• Financially Sound. If your idea is a money-loser, then many executives will not go for it simply as it would not be a wise business decision.

pitchWhen you’re thinking of an idea, you’ll need to be prepared to answer some questions by your superiors. These questions are some the things that you’ll need to consider when you’re contemplating or thinking up new ideas.

  1. How Does It Contribute To The Mission Of The Dealership?

You want your ideas to contribute to the organization and how it fits into the bigger picture. It shouldn’t just be about how it will add to your resume. Rather, you should focus on how it’ll advance the organization as a whole. A great approach for this is to talk about where the idea came from.

  1. What Do You Need In Order To Make It Happen?

Once the idea has been contextualized, you’ll need to think through it’ll impact everyone involved and everyone at the dealership. Will you need additional space, resources, and staff?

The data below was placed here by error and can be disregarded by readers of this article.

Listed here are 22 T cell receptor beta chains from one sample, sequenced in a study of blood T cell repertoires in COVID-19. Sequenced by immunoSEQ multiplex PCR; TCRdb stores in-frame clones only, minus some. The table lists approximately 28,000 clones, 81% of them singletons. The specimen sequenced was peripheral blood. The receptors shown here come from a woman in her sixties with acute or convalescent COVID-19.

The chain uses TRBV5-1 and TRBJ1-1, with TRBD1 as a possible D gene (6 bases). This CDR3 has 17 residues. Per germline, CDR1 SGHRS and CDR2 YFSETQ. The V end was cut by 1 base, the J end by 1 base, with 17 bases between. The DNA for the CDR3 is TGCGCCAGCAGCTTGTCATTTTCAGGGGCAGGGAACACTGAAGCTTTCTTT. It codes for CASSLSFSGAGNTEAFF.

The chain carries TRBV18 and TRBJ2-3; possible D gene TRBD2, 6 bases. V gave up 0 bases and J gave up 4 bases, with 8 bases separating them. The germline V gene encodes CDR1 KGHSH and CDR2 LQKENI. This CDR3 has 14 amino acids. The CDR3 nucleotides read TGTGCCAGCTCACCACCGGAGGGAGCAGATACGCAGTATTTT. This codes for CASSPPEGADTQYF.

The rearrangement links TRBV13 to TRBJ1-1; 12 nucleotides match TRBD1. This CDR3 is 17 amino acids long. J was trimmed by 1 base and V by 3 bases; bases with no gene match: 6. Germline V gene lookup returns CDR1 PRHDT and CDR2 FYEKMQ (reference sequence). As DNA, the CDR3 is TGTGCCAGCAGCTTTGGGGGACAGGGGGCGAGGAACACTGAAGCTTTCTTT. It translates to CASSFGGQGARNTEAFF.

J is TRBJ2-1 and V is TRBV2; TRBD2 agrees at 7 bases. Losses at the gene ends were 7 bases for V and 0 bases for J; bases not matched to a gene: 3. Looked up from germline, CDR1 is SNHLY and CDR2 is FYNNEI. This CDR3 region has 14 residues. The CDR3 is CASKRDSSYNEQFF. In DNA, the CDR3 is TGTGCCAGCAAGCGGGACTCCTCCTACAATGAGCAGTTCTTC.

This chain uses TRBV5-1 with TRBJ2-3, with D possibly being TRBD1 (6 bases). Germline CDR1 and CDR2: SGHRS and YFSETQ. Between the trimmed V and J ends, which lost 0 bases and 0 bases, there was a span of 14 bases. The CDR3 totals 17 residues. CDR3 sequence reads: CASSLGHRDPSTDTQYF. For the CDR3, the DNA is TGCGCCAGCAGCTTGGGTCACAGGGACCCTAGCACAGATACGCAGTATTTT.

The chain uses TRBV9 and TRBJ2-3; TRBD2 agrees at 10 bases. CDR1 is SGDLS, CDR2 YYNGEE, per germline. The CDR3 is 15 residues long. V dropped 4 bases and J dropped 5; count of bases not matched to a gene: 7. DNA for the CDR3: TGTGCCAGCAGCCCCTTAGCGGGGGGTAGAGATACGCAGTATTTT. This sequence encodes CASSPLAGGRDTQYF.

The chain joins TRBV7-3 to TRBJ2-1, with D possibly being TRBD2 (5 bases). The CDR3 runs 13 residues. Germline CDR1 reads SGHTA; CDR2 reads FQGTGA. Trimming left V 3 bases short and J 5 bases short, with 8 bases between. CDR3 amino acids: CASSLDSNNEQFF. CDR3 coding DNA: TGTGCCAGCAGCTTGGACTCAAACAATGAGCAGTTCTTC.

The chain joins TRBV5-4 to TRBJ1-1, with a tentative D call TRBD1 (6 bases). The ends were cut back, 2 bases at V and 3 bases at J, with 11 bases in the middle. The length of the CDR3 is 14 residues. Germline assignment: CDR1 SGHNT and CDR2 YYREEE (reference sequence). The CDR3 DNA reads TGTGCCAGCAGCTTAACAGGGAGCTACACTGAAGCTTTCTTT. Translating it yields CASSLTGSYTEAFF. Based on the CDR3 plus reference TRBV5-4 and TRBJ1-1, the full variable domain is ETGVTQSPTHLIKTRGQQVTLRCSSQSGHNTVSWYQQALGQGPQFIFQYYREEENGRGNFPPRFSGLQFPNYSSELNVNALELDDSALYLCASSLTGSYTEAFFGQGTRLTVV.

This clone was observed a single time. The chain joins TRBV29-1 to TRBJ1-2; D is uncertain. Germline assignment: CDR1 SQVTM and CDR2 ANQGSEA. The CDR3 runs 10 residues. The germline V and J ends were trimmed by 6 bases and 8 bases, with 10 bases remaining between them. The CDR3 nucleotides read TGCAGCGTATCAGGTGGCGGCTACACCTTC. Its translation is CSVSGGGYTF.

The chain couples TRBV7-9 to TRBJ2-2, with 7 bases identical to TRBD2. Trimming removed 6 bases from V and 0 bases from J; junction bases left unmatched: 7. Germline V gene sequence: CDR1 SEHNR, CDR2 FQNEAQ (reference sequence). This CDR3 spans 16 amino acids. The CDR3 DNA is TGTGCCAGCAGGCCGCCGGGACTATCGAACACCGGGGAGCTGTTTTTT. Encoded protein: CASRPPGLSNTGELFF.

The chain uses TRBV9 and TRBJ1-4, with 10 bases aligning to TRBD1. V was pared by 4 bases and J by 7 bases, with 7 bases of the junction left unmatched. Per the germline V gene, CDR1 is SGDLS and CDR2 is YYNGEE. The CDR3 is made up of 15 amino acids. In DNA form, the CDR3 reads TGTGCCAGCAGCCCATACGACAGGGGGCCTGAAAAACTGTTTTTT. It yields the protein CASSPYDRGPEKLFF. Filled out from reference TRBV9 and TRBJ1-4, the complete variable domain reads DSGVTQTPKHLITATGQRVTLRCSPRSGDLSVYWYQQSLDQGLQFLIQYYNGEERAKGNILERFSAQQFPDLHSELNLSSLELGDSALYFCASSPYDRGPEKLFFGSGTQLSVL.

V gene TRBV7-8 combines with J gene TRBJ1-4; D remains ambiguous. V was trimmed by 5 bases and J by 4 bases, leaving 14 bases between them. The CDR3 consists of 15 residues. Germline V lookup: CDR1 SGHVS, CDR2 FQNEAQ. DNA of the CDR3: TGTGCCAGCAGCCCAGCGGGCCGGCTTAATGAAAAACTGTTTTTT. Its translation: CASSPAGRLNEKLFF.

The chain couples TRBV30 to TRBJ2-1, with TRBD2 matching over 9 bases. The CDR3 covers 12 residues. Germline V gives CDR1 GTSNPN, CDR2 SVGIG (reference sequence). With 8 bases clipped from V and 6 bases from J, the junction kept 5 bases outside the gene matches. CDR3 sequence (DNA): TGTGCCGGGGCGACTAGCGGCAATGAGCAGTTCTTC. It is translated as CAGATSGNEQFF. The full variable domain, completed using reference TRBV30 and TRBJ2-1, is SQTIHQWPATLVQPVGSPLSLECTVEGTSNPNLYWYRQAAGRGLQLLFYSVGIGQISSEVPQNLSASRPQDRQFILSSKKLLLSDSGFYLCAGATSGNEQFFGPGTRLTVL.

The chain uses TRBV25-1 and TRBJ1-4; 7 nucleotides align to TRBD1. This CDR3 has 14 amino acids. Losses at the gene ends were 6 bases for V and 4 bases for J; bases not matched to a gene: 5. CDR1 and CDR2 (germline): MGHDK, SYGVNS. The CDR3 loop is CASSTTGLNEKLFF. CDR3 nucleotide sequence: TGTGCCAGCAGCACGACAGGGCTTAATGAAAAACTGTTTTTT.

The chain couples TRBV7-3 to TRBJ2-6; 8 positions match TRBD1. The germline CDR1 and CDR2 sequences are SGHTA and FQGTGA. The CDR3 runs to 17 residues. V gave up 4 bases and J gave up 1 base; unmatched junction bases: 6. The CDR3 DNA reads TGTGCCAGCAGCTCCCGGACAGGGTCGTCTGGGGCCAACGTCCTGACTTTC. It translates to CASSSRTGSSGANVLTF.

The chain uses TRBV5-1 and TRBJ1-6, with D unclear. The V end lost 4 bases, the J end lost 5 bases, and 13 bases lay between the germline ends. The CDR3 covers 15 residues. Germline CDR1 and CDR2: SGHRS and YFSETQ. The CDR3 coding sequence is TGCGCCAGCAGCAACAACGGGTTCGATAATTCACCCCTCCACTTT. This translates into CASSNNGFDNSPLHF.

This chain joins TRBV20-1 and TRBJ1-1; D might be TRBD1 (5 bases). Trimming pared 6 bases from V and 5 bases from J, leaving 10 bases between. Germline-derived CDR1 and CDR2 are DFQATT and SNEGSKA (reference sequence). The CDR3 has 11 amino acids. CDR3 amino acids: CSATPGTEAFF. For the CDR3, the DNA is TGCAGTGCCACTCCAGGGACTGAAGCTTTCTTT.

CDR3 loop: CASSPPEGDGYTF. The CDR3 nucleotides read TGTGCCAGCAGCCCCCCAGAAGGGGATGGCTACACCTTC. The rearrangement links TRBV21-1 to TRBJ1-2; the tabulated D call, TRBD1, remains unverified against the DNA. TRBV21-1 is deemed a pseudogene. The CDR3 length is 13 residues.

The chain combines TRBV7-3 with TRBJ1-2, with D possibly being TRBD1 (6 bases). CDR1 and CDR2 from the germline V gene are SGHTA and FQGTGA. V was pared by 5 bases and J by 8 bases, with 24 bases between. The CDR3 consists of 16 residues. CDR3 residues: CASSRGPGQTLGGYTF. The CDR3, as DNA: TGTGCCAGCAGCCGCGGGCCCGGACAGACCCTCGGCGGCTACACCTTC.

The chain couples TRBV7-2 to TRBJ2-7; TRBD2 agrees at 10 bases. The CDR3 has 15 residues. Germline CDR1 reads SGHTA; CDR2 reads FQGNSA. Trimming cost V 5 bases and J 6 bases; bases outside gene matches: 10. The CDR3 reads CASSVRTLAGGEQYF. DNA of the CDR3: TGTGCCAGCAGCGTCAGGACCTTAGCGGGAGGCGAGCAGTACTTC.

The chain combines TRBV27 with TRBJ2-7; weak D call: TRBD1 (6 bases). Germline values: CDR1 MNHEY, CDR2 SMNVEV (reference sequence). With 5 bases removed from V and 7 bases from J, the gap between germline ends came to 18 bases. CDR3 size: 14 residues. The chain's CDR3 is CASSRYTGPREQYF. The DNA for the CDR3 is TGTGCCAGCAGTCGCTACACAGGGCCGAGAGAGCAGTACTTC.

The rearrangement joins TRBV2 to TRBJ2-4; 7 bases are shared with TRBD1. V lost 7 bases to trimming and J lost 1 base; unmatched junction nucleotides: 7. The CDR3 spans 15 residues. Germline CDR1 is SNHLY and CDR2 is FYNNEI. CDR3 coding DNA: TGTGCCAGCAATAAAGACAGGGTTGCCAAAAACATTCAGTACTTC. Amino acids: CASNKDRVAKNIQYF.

1. When Will You Find The Time?

Adding a new project to your list of daily tasks can mean additional demands on your time. So, one of the first tasks that you’ll want to achieve is assuring your boss that this new project will not distract you from your current workload.

So, once all those questions have been answered and you’ve created a strong pitch, you can now start to think about how to successfully present your pitch to the higher-ups. Whether you’re presenting a pitch for a new process, product, or special initiative, you’ve got this. All you’re going to need is a few delivery style adjustments and some solid preparation.

  1. Make It Relevant